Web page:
Do you have a down payment? Want a no-money-down loan? Are you self-employed? Follow these tips to making sure you’re ready to buy a home.
There are plenty of reasons why owning a home is one of the most sound investments you can have. Even still, there are some out there who think
buying a home is a lot like buying a car. You know, walk on the “lot”, pick out what you want, haggle the price a little, and drive home…right?
Actually, the two couldn’t be more different. But before you get into the PURCHASING part of home buying, it’s best to make sure you’re ready to afford a home. What does it take? What do lenders look for? Can you buy a home when you’re self employed?
First up, your finances.
It’s one thing to have a good credit score, and it’s another to know that the money you make is enough to afford a monthly mortgage payment. Assuming your credit is in good shape, lenders also look at your DTI, or Debt-to-Income ratio. Very simply, this is an easy bit of math where you divide your monthly recurring debt (Car payments, credit cards, alimony if applicable, student loans, personal loans, rent/mortgage payment) by your combined gross monthly household income. The result should come in the form of a decimal point. Of course, from there, basic math says that you move that decimal point over two spaces to the left, and the answer turns into a percentage. So let’s say you have a monthly combined gross income of $7,000. Your recurring debt expenses are $2,500. Divide 2500 by 7000 and the answer is (rounded up) .36, or 36 percent DTI. Some lenders will allow mortgages when a borrower’s DTI is as high as 42%, but most like to see it between around 28-35% to offer the best rate.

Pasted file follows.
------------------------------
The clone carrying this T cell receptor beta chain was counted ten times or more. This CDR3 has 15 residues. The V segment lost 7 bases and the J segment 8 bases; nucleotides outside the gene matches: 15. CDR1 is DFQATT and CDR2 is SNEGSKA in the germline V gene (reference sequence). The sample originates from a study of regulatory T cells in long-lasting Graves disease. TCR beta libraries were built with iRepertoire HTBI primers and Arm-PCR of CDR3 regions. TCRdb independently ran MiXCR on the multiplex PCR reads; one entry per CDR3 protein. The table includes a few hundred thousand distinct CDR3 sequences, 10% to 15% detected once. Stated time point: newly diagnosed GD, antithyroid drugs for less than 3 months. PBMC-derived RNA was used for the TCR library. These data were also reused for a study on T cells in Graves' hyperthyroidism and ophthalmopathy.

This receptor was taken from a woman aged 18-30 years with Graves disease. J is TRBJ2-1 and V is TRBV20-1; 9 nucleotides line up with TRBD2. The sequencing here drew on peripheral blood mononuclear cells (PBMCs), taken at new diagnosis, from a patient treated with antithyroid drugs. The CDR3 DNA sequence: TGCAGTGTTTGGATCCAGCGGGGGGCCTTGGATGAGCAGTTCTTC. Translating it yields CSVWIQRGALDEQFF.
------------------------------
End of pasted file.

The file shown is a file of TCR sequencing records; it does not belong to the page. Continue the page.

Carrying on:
From there, your lender will determine your best monthly mortgage payment that is affordable within your DTI, and along with your qualifying interest rate, will then determine your total loan amount.
Okay, what if I don’t have 20% down to purchase a home?
Of course, we know especially with today’s housing prices, not everyone has saved up the usual high five figure amount that would equal a 20% down payment. Even still, your lender will look at your DTI to determine your loan figure based on the amount of cash (if any) you can put toward your home purchase. Keep in mind that while there are low money and no money down loans out there, you still have to be able to afford the monthly mortgage. The more you have to put toward the purchase price, the more home you can afford, and/or the lower monthly payment you’ll have.
I’m self-employed. Can I qualify for a home loan?
There was a time, before the recession, that it was fairly easy to get a home loan, even if you were self-employed. The “stated income” loan often used by those who were self-employed required little in the way of proof that what you actually made equaled what you put on your loan application. Guess what? Believe it or not, both buyers and lenders “occasionally” abused the system, which resulted in many buying homes they actually could not afford.
Since the recession, new rules and guidelines have been in place and are enforced for self-employed home buyers. First of all, you’ll need to show your lender at least two years’ worth of tax returns from your business that provide an accurate portrayal of your annual earnings. Also, your lender will use only your adjusted gross income as a qualifier, and not your overall gross income.
Team Avalos Real Estate is here to help you with all of your real estate needs!
As licensed, full service real estate agents, we have the experience and knowledge to help get you qualified for a home loan and get you into the home of your dreams. Contact us today for a no obligation consultation.